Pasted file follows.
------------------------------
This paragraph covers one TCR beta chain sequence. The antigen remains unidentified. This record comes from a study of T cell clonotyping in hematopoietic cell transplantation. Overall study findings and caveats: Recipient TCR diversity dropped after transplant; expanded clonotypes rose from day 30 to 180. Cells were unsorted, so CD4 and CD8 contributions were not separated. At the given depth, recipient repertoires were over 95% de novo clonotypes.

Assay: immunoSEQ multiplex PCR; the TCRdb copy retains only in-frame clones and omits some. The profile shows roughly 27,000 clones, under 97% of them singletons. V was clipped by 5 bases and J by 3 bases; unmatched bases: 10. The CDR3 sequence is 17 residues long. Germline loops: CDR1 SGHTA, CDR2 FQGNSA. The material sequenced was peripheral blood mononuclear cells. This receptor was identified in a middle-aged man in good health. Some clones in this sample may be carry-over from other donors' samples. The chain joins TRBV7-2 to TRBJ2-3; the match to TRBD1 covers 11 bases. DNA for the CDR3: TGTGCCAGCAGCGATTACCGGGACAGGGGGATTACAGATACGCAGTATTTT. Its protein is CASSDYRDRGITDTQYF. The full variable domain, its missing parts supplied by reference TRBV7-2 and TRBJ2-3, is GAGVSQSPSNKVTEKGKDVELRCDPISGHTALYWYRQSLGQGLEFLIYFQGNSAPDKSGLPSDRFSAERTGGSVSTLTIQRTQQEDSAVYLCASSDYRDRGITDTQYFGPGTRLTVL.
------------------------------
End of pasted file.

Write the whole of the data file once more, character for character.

This paragraph covers one TCR beta chain sequence. The antigen remains unidentified. This record comes from a study of T cell clonotyping in hematopoietic cell transplantation. Overall study findings and caveats: Recipient TCR diversity dropped after transplant; expanded clonotypes rose from day 30 to 180. Cells were unsorted, so CD4 and CD8 contributions were not separated. At the given depth, recipient repertoires were over 95% de novo clonotypes.

Assay: immunoSEQ multiplex PCR; the TCRdb copy retains only in-frame clones and omits some. The profile shows roughly 27,000 clones, under 97% of them singletons. V was clipped by 5 bases and J by 3 bases; unmatched bases: 10. The CDR3 sequence is 17 residues long. Germline loops: CDR1 SGHTA, CDR2 FQGNSA. The material sequenced was peripheral blood mononuclear cells. This receptor was identified in a middle-aged man in good health. Some clones in this sample may be carry-over from other donors' samples. The chain joins TRBV7-2 to TRBJ2-3; the match to TRBD1 covers 11 bases. DNA for the CDR3: TGTGCCAGCAGCGATTACCGGGACAGGGGGATTACAGATACGCAGTATTTT. Its protein is CASSDYRDRGITDTQYF. The full variable domain, its missing parts supplied by reference TRBV7-2 and TRBJ2-3, is GAGVSQSPSNKVTEKGKDVELRCDPISGHTALYWYRQSLGQGLEFLIYFQGNSAPDKSGLPSDRFSAERTGGSVSTLTIQRTQQEDSAVYLCASSDYRDRGITDTQYFGPGTRLTVL.